More Complicated Humanoids. This category covers everything from ogres—which are dirt-simple except for their size and strength—to pixies, which combine a difficult size with a number of innate magical abilities, including invisibility and flight. A level adjustment mechanic is trickier for these races. If you give a pixie the +4 level adjustment suggested by the 3rd Edition Dungeon Master's Guide, then you end up with a 5th-level character with 10 hit points. Maybe that's OK if you're invisible, but your saving throws, attack bonus, spellcasting levels, and so on are all way out of sync with your companions' numbers in these areas.

The Rest of the Monster Manual. And then there are all the other monsters that are intelligent enough to be player characters, but look like no other character in the game. Want to play a blink dog? A unicorn? A green slaad? You can slap a level adjustment on these creatures, but that doesn't even begin to cover the challenges faced by such a creature when it tries to adventure alongside player characters who are one of the base PC races. How does the unicorn do on stairs? How does the slaad deal with people screaming and running when he enters town?

Savage Species went the furthest the game has ever gone in terms of presenting monsters you could play as characters, as my crazy party demonstrates. It also introduced the idea of treating monsters like classes, so that you could play a minotaur (or a ghaele eladrin) at 1st level—you just had a tiny subset of the powers the ghaele in the Monster Manual had. But is it satisfying to play a 1st-level mind flayer? Is it fun? Is this an experience we should try to facilitate in the future?

What Do You Think?

Previous Poll Results

1) Does D&D need dinosaurs (meaning all forms of Paleozoic and Mesozoic reptiles)?
Yes, they’re essential to the game. 549 26%
Yes, they’re pretty important, not least because of the Eberron setting, but not essential. 785 37%
No, they’re really optional. 683 32%
No, they don’t belong in the game. 97 5%

2) What do you think about naming and categorizing dinosaurs?
I like the Eberron setting approach of using common names for them instead of scientific genuses, and I like grouping them by type. 835 39%
I like grouping them by type, but those types should be scientific names (theriopods, sauropods, and so on) rather than common, in-world names. Likewise, just call a triceratops a triceratops, not a threehorn. 342 16%
Group them all as dinosaurs, but I like the more flavorful names. 523 25%
Group them all as dinosaurs, and use their real-world names. 405 19%

3) How does this description of giant eagles and giant owls match your sense of the iconic D&D creatures?
1—Terrible, like talons digging into your arm. 23 1%
2—Pretty bad, like an owl pellet. 48 2%
3—So-so—I can sort of see where they should be from here. 409 19%
4—Pretty good, like seeing an eagle soaring in the sky. 1038 49%
5—Awesome, like talking to Gwaihir in the peaks of the Misty Mountains! 561 26%

4) Would you like to see giant eagles and giant owls more closely linked to high elves and wood elves?
No, I think that makes birds and elves alike worse. 268 13%
No, I think that makes elves less cool. 43 2%
No, I think that makes the birds less cool. 321 15%
Yes, I think that makes the birds more interesting. 526 25%
Yes, I think that makes the elves more interesting. 262 12%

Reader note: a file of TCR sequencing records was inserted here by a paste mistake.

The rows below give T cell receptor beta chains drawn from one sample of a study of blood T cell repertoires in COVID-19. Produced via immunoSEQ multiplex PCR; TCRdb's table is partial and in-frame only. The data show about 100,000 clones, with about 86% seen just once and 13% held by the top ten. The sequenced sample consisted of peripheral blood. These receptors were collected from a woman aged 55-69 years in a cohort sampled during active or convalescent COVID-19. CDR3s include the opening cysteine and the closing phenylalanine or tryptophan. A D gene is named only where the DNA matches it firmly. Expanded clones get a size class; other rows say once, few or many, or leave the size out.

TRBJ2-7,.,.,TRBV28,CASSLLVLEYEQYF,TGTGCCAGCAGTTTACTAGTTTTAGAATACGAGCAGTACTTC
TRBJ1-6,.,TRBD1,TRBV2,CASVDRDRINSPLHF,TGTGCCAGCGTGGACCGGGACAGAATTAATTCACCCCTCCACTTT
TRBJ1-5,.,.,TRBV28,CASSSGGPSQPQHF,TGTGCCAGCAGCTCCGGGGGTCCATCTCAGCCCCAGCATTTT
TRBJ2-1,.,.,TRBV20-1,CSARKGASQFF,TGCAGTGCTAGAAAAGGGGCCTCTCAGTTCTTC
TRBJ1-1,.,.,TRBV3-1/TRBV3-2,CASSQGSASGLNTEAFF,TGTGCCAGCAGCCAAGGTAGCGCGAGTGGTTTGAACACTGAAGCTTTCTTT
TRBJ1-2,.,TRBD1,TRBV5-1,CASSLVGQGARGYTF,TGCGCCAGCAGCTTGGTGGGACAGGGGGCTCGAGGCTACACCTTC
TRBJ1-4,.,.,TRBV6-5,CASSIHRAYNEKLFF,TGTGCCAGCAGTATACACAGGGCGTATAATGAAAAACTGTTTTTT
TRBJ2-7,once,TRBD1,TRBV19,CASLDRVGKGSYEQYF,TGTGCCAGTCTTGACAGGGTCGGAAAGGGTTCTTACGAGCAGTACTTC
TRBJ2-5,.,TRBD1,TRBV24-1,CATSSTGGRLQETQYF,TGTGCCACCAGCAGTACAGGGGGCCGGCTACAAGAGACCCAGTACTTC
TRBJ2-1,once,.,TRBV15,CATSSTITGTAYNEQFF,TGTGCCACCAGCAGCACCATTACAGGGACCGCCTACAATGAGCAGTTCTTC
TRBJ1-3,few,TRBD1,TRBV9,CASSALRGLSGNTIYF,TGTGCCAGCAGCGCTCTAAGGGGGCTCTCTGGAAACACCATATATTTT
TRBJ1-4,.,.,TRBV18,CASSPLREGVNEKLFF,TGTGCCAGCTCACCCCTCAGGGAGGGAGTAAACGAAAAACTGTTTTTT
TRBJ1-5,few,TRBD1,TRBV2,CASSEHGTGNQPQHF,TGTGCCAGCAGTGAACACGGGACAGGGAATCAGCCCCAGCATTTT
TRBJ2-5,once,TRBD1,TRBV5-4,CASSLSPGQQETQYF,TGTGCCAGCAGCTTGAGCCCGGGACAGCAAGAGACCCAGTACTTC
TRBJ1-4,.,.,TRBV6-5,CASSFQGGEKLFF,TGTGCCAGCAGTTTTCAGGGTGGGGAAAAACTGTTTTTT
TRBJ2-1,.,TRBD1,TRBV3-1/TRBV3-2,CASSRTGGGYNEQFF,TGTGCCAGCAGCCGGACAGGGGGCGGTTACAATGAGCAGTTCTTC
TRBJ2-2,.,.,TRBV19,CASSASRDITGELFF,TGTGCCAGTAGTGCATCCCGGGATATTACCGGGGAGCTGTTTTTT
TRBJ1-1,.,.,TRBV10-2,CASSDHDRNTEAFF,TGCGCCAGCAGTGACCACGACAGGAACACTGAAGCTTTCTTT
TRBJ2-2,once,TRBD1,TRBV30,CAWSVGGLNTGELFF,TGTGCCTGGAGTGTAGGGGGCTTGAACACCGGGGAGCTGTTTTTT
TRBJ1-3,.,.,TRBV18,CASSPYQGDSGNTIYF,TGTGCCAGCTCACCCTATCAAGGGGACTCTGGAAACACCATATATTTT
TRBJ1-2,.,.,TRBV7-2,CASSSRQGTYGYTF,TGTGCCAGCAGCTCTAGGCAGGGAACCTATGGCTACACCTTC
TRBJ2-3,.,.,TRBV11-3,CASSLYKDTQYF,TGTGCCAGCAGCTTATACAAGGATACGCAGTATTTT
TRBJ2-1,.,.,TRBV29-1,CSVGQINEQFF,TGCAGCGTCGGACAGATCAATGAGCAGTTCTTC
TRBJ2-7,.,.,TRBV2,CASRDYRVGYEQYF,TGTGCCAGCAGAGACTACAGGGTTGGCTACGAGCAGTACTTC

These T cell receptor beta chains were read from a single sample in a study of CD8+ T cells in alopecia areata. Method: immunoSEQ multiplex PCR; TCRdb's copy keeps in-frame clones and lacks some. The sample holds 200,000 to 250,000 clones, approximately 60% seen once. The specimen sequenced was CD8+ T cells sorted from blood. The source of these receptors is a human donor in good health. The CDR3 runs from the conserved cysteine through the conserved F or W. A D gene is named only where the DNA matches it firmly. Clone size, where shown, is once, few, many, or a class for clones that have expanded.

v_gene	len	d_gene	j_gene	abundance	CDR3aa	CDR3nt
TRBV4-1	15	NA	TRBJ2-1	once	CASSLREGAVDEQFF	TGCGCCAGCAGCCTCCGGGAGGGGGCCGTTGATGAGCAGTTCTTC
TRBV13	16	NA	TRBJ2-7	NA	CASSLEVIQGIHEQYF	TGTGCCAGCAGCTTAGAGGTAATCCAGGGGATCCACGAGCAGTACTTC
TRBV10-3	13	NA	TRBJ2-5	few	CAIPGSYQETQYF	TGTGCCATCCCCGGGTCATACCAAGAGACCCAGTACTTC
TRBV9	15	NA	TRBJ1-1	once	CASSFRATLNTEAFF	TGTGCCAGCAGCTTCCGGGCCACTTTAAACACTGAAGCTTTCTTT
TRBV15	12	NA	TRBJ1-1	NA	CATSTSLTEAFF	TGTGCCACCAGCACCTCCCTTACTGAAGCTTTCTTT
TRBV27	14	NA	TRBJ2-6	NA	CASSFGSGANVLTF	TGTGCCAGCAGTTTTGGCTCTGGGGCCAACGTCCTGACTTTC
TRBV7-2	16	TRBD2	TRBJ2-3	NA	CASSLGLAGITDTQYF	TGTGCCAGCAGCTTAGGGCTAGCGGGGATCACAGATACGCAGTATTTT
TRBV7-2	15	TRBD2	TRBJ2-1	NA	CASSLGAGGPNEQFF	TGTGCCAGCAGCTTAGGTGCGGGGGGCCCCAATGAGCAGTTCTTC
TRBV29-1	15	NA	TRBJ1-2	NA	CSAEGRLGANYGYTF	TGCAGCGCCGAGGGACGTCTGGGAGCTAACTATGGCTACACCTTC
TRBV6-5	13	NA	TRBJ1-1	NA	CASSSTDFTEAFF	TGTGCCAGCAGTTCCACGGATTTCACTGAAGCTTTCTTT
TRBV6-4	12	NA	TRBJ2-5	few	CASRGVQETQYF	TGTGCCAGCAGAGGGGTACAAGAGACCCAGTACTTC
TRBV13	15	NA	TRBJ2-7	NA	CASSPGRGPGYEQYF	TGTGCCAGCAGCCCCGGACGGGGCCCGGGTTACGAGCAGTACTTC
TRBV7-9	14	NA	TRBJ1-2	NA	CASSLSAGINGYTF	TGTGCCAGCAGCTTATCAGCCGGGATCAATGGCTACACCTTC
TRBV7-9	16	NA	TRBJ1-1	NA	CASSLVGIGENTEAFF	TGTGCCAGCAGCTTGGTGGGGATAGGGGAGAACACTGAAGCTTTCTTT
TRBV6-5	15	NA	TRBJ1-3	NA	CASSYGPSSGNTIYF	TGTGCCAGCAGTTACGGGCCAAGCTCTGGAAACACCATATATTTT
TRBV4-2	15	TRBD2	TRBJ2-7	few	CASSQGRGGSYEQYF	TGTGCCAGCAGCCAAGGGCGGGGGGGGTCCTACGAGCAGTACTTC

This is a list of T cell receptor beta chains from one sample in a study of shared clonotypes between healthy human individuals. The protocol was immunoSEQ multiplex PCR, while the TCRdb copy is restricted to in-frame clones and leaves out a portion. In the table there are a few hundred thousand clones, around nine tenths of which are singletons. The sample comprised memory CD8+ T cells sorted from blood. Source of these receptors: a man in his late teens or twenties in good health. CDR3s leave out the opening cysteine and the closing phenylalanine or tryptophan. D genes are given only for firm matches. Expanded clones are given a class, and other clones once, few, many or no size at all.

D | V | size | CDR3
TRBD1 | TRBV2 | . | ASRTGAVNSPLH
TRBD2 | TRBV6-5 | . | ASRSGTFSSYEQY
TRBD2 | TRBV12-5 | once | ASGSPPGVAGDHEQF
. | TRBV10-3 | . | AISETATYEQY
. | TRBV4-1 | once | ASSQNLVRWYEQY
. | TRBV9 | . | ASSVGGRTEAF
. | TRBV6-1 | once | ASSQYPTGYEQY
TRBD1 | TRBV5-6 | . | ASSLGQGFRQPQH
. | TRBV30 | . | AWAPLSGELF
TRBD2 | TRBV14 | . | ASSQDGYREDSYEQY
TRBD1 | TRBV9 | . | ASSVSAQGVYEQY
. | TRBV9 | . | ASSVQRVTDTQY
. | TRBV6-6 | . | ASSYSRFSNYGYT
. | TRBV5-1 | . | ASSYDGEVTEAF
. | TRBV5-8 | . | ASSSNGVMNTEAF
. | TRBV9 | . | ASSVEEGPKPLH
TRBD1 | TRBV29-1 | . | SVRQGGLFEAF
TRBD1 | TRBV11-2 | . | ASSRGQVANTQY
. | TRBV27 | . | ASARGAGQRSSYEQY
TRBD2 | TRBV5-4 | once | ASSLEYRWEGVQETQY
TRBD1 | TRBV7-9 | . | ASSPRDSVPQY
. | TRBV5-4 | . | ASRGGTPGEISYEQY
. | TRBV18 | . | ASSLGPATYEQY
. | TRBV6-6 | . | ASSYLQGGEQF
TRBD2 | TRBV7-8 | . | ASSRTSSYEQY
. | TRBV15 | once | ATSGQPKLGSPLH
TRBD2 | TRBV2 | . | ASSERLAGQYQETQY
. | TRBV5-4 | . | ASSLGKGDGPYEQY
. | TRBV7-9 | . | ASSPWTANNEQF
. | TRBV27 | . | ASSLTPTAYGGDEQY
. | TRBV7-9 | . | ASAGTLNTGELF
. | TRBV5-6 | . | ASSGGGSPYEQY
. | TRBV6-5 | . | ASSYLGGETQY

Yes, I think that helps birds and elves alike. 653 31%

5) Dire rat or giant rat?
Giant rat 1079 51%
Dire rat 768 36%
Sumatran rat 46 2%
Mountain giant Sunda rat 25 1%
Horrid rat 74 3%
Other 109 5%

6) Dire ape or carnivorous ape?
Carnivorous ape 1094 52%
Dire ape 609 29%
Gray ape 273 13%
Horrid ape 49 2%
Other 74 3%

7) How smart are these apes?
Pure instinct: Intelligence 1 or 2 104 5%
Really dumb: Intelligence 3–5 469 22%
Dim: Intelligence 6–8 1238 58%
Average: Intelligence 9–12 236 11%
Smart: Intelligence above 12 50 2%

8) Dire bear or cave bear?
Cave bear 1225 58%
Dire bear 780 37%
Horrid bear 23 1%
Other 67 3%

9) How much interest do you have in these other Pleistocene animals? (Average Rank listed below.)
Saber-toothed tiger 2113 3.10
Mammoth and mastodon 2113 3.57
Spotted lion 2113 4.86
Hyaenadon 2113 4.97
Wooly rhinoceros 2113 5.16
Irish deer 2113 5.38
Entelodon 2113 5.61
Megatherium (giant ground sloth) 2113 5.94
Baluchitherium (giant hornless rhino) 2113 6.41

James Wyatt
James Wyatt is the Creative Manager for Dungeons & Dragons R&D at Wizards of the Coast. He was one of the lead designers for 4th Edition Dungeons & Dragons and the primary author of the 4th Edition Dungeon Master’s Guide. He also contributed to the Eberron Campaign Setting, and is the author of several Dungeons & Dragons novels set in the world of Eberron.
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Hello, Its good to see that this part of the game is finally being delved into.

I for one have always wanted to play as a Pit Fiend and have met a bunch other fellow players fond of playing with monsters as PCs mostly in other forums. Its funny to see that many DMs come up with ideas or complete progression tables on how to accomplish this, however material released so far does not provide reliable insight on making the progression for creatures such as devils, demons, devas, elementals or even dragons. The notion of CR and ECL for a monster is something that could never be tuned up accordingly, the same applies to level by level progression tables. In forums you would bump into the question of what was the ECL for this or that creature which often times ended up creating a whole thread of discussion( by the way it was suggested the ECL for a Pit Fiend was 23 ).

Finally it would be neat if Wizards came up with a complete manual on how to progress any monsters, su... (see all)
Posted By: kyumaru (12/18/2013 12:16:27 AM)